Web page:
So this hasn't exactly been the best week ever for Arne Duncan. Yesterday, Ezra Klein, David Boaz and Matthew Ygleias all excerpted the same...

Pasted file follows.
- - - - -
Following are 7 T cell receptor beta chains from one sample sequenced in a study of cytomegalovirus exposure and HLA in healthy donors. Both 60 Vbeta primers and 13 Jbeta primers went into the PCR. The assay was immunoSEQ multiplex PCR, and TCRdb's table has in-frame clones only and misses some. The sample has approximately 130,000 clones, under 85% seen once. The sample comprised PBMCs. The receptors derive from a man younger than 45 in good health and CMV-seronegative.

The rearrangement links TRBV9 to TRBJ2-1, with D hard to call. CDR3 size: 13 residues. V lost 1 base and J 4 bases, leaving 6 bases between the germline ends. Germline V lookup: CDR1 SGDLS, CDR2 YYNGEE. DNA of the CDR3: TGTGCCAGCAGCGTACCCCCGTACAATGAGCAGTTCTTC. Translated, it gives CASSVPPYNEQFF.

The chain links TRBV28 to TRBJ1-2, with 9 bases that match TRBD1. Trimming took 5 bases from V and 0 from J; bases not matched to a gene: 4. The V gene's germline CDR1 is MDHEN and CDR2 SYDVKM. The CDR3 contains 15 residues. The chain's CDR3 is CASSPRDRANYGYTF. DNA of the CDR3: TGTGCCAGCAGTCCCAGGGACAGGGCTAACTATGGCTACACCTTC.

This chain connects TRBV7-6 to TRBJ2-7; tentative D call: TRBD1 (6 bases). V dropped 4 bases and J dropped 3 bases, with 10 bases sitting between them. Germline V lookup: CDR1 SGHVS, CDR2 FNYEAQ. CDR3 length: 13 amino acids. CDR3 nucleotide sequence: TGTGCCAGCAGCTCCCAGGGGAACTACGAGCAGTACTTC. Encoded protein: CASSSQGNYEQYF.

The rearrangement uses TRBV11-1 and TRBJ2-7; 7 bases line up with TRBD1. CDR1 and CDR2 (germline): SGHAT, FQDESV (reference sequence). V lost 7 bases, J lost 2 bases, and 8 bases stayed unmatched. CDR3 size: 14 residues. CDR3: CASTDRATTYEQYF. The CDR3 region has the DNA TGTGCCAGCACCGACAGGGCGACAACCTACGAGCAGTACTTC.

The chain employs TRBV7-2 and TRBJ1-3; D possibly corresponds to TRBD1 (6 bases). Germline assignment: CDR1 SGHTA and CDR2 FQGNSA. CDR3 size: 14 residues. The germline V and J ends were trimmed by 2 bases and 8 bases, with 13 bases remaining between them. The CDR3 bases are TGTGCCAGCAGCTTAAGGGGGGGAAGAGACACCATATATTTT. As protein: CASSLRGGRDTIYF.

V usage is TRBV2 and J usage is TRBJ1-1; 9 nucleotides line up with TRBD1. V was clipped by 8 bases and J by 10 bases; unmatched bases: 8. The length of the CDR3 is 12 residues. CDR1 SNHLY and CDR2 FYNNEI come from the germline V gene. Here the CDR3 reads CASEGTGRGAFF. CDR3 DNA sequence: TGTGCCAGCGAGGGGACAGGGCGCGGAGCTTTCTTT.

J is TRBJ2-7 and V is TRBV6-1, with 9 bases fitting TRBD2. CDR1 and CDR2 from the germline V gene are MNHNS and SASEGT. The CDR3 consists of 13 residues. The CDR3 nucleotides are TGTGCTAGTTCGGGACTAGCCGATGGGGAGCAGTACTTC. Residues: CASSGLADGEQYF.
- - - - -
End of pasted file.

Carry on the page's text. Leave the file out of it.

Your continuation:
So this hasn't exactly been the best week ever for Arne Duncan.Yesterday, Ezra Klein, David Boaz and Matthew Ygleias all excerpted the same graf from Tuesday's Washington Post:Miami, Houston and New York had higher scores than Chicago on the National Assessment of Educational Progress. Boston, San Diego and Atlanta had bigger gains. Even fourth-graders in the much-maligned D.C. schools improved nearly twice as much since 2003.Surely Duncan must be envious of all positive attention being directed at the newly engaged Peter Orszag, the White House budget director who, following a proposal to his sweetheart over lunch on Monday and passage of health care reform the week prior, can seemingly do no wrong.Maybe what the Department of Education needs is an injection of romance and if not romance (since Duncan is, after all, married with two children) some glamour and star-power.Thankfully, education has Jennifer Garner.So far, Garner has taken meetings with more than half a dozen Senators and Congressmen. She told Politico that while "people seem receptive…it's hard to get from a smile and nod and handshake to seeing something actually go through."With the reauthorization of the Elementary and Secondary Education Act (ESEA) looming on the horizon, of which the No Child Left Behind Act is the current incarnation (can we at least get a new name for it?), Garner reassures us by saying that's she's more than happy "to put on a proper dress and a set of pearls," should the situation warrant it.Is Garner up to the gargantuan task? And for that matter, do celebrity activists help or hinder the causes they go after?Photo via